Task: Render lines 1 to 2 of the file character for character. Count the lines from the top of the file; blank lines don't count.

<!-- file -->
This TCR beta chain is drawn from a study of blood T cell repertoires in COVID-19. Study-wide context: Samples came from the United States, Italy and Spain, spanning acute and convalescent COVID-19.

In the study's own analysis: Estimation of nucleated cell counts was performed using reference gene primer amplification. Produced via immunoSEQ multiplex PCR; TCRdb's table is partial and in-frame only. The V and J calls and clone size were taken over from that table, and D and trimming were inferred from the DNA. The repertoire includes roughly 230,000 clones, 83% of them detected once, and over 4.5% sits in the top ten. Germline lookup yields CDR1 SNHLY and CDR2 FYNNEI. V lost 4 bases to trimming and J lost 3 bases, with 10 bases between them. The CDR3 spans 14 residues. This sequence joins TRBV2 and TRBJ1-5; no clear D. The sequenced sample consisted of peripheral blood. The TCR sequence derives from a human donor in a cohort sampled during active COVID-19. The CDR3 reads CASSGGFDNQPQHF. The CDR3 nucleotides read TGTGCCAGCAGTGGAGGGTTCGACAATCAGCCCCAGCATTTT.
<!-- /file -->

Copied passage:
This TCR beta chain is drawn from a study of blood T cell repertoires in COVID-19. Study-wide context: Samples came from the United States, Italy and Spain, spanning acute and convalescent COVID-19.

In the study's own analysis: Estimation of nucleated cell counts was performed using reference gene primer amplification. Produced via immunoSEQ multiplex PCR; TCRdb's table is partial and in-frame only. The V and J calls and clone size were taken over from that table, and D and trimming were inferred from the DNA. The repertoire includes roughly 230,000 clones, 83% of them detected once, and over 4.5% sits in the top ten. Germline lookup yields CDR1 SNHLY and CDR2 FYNNEI. V lost 4 bases to trimming and J lost 3 bases, with 10 bases between them. The CDR3 spans 14 residues. This sequence joins TRBV2 and TRBJ1-5; no clear D. The sequenced sample consisted of peripheral blood. The TCR sequence derives from a human donor in a cohort sampled during active COVID-19. The CDR3 reads CASSGGFDNQPQHF. The CDR3 nucleotides read TGTGCCAGCAGTGGAGGGTTCGACAATCAGCCCCAGCATTTT.